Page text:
Everyone knows the common refrain from students every May: “You’ll blink your eyes, and you’ll be a senior about to graduate,” and while it’s cliché, man, is it true. In just four short years, the Class of 2019 has made the Velvet Ditch its home. The word “made” is an action verb, and while some could passively be accepted into the community, others had to fight and struggle to make Oxford and the University of Mississippi into a home that loves and respects all of us.
In our first few weeks on campus, as we searched for classrooms, got used to our roommates’ snoring habits and figured out which bars were 18+, we found ourselves in the midst of a controversy. In the wake of the Charleston shooting, student legislators proposed a bill to remove the Mississippi state flag from campus because of the racist symbolism of the Confederate battle flag. As Interim Chancellor Morris Stocks agreed to lower it, we realized that students did have a voice and we could create positive change.
And over the past four years, student leadership has been the most stable, consistent leadership as three different chancellors have led us. In 2016 when a student made a racist Facebook comment about lynching progressive activists, it was our student body that occupied the Lyceum and demanded a response. In 2018, when a donor posted a racist Facebook post, it was the students who rallied together and demanded change. And just this year, after months of careful research, student legislators unanimously passed a bill that, if upheld by the IHL, will remove a racist statue from the heart of our campus. Students have been the moral voice of our UM community and will continue to be. Students have made LOU our home, whether it likes it or not.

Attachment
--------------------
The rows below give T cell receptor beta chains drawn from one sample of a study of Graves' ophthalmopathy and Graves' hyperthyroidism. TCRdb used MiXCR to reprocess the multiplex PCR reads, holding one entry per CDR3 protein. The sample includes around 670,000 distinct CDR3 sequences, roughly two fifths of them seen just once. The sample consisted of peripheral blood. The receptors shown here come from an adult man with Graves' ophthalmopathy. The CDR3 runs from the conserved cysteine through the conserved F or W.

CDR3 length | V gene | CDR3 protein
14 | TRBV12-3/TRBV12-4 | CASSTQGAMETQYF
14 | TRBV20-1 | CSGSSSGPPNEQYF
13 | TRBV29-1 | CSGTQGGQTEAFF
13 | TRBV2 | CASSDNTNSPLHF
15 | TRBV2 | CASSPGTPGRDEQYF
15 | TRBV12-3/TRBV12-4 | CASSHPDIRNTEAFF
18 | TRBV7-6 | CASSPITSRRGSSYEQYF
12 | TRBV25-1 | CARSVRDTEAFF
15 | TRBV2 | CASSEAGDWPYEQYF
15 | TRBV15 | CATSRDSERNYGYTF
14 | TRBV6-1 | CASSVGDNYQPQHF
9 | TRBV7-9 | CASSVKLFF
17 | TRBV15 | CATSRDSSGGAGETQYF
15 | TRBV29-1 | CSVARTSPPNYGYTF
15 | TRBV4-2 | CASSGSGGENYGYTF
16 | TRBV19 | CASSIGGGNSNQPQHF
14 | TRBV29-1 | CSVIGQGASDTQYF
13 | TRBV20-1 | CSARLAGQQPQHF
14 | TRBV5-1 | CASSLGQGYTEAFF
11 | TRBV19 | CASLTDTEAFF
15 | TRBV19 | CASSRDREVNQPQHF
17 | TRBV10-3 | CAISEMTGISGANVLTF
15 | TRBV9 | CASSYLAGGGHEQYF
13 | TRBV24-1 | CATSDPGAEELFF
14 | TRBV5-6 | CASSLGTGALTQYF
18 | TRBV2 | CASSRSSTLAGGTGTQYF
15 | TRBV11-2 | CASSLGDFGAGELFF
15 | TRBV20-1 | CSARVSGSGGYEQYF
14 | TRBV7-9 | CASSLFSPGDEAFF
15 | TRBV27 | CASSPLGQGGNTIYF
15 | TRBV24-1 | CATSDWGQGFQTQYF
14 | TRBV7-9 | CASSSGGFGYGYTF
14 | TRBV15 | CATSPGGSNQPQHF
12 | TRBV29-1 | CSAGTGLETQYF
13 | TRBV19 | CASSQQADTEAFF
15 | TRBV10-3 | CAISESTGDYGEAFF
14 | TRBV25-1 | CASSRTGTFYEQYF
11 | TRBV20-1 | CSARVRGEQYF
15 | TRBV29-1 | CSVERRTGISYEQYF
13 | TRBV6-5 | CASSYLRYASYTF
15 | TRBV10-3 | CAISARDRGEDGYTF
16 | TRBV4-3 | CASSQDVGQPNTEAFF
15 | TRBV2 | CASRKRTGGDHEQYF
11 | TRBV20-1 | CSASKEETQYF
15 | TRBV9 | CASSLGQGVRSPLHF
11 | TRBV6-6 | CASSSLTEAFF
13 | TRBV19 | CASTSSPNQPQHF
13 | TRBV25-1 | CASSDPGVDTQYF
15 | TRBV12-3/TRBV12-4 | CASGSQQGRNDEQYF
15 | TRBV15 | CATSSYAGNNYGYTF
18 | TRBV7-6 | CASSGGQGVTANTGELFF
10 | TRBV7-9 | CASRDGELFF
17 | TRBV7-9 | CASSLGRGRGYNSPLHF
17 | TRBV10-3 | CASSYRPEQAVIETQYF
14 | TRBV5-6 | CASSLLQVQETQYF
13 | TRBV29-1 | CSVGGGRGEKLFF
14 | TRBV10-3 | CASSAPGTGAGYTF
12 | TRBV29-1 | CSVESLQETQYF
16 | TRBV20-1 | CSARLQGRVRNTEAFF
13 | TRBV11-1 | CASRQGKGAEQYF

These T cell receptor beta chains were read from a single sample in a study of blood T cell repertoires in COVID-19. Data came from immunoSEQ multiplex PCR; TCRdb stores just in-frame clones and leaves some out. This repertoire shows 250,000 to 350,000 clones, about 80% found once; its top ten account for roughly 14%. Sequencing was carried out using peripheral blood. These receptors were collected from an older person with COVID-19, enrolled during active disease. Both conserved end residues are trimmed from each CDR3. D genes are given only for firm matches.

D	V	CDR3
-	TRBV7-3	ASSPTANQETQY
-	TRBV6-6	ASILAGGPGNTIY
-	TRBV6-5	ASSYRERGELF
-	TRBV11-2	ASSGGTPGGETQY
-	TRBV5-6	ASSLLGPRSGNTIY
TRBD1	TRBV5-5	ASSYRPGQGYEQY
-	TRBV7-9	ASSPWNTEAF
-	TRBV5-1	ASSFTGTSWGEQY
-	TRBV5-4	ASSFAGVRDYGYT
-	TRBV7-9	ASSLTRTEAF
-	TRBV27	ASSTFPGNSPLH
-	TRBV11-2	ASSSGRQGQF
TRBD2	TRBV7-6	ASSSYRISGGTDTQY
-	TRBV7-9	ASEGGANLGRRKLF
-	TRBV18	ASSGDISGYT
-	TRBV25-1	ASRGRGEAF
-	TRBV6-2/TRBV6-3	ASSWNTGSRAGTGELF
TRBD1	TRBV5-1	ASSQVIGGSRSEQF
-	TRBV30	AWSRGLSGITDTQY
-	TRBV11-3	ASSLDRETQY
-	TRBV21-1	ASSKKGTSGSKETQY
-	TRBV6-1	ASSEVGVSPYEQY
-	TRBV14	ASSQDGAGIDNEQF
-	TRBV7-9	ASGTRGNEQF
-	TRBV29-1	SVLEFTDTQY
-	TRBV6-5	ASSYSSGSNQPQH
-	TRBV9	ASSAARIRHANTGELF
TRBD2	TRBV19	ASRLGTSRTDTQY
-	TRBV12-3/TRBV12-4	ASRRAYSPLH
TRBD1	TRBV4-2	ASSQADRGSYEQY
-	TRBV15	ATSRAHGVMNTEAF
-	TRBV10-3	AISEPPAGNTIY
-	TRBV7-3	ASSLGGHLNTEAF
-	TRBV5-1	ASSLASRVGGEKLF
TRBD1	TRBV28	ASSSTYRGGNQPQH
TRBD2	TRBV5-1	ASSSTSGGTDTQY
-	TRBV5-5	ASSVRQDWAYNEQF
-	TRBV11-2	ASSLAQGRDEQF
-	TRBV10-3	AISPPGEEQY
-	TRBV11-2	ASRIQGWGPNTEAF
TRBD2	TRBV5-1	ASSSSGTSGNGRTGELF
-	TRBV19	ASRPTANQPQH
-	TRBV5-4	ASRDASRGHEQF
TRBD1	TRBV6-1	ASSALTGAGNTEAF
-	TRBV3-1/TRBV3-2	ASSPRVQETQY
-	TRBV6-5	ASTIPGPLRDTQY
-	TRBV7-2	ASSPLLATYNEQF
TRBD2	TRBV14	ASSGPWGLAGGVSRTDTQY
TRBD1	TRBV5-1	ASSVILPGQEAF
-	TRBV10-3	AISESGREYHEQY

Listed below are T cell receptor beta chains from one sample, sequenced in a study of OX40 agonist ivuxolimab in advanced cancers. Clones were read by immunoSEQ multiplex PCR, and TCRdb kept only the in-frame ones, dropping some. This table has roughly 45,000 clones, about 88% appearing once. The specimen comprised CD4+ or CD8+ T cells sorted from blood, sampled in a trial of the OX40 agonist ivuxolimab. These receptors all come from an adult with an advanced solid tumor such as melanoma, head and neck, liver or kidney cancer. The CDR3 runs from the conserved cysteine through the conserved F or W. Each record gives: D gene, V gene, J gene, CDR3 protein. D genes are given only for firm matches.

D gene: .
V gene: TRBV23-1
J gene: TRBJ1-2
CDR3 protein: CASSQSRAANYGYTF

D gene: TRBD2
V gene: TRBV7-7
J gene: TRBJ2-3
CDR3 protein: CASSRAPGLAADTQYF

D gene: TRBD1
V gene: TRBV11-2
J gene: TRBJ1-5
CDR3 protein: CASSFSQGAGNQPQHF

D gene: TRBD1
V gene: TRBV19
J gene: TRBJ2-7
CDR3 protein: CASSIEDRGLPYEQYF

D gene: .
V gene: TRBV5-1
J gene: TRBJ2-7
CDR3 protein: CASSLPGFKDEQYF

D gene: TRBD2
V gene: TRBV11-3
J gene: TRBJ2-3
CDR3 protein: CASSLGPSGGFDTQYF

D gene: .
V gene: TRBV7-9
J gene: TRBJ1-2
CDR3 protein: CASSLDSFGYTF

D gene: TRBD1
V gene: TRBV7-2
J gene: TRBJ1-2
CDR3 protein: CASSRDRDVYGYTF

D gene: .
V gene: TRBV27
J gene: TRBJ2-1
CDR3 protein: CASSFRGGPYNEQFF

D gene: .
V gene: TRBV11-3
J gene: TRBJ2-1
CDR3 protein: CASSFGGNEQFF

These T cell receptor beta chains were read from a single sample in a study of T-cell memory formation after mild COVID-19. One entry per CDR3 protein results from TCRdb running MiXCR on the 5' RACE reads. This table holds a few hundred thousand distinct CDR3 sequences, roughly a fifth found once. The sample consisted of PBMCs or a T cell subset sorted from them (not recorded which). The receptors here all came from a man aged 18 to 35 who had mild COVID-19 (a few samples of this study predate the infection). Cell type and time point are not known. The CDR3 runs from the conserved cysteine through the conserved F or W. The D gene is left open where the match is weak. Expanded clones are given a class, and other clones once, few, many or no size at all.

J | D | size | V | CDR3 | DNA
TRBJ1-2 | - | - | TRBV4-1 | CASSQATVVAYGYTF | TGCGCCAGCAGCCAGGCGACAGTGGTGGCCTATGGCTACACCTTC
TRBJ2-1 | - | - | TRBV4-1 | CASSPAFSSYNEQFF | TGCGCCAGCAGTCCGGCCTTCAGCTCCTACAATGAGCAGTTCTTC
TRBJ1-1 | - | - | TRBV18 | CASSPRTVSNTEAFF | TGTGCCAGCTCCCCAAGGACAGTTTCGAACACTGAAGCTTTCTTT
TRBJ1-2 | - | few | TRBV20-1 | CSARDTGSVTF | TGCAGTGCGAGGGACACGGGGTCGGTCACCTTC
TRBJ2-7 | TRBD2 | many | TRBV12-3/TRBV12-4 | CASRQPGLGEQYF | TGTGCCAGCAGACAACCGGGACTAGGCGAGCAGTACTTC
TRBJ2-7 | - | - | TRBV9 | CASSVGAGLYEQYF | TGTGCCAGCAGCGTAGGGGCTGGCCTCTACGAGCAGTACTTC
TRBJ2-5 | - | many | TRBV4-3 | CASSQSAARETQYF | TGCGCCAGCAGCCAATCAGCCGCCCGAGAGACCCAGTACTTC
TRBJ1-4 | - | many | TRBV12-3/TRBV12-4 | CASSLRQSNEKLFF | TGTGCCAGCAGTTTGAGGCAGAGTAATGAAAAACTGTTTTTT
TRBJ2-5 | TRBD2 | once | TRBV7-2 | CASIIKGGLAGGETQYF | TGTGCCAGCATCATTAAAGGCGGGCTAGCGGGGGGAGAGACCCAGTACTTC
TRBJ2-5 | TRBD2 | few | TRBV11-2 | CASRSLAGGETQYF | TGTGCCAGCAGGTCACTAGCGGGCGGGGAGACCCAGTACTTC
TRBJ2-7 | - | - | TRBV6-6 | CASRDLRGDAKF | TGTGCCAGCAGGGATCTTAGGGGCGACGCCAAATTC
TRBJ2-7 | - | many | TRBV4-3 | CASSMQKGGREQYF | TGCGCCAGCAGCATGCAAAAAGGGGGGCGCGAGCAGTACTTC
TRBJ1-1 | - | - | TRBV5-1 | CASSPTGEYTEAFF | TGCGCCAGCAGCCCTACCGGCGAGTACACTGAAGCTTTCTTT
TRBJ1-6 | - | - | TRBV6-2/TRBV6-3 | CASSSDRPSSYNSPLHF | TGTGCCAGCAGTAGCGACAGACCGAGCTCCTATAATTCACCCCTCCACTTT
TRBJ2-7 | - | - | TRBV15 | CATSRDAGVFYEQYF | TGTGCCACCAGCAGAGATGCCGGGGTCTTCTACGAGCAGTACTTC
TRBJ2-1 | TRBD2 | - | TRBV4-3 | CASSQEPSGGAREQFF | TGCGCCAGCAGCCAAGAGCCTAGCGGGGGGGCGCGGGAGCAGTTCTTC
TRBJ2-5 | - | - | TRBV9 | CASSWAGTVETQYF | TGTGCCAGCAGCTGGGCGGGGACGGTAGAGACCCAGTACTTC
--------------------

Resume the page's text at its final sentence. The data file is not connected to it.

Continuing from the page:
Within our LOU home, we found more personal communities. Some found IFC, NPHC or NPC to find our new brothers and sisters. Some found religious organizations that welcomed and loved us as we began to deconstruct our parents’ faith and reconstruct a new belief or worldview of our own. Some of us found community in our sports teams through the lows of NCAA sanctions and coaching discharges and the highs of Sugar Bowl and NCAA basketball, baseball, softball, soccer, tennis, track and field, and golf. Some found community on the Square, whether working retail or food services to pay the bills or having fun with friends at Code Pink, trivia nights or concerts. Some found community in a cause, working for philanthropies like RebelTHON, political organizations or cultural organizations as we discovered what was most important to each of us. And some of us may have even found our future community as we met partners, spouses or even our first children during these past four years.
The Class of 2019 has experienced massive change during these four short years, from new chancellors to a new arena, student section, dorms and maybe someday a completed student union. As Rebels in the broad sense of the word, we have been agents of that change as well. We became adults here, discovered ourselves and made lasting relationships. When we go out into the world, it will be hard to leave, but we will never truly leave Ole Miss because we have left our mark on it, just as it has left its mark on us.
Jacob Gambrell is a senior international studies from Chattanooga, TN.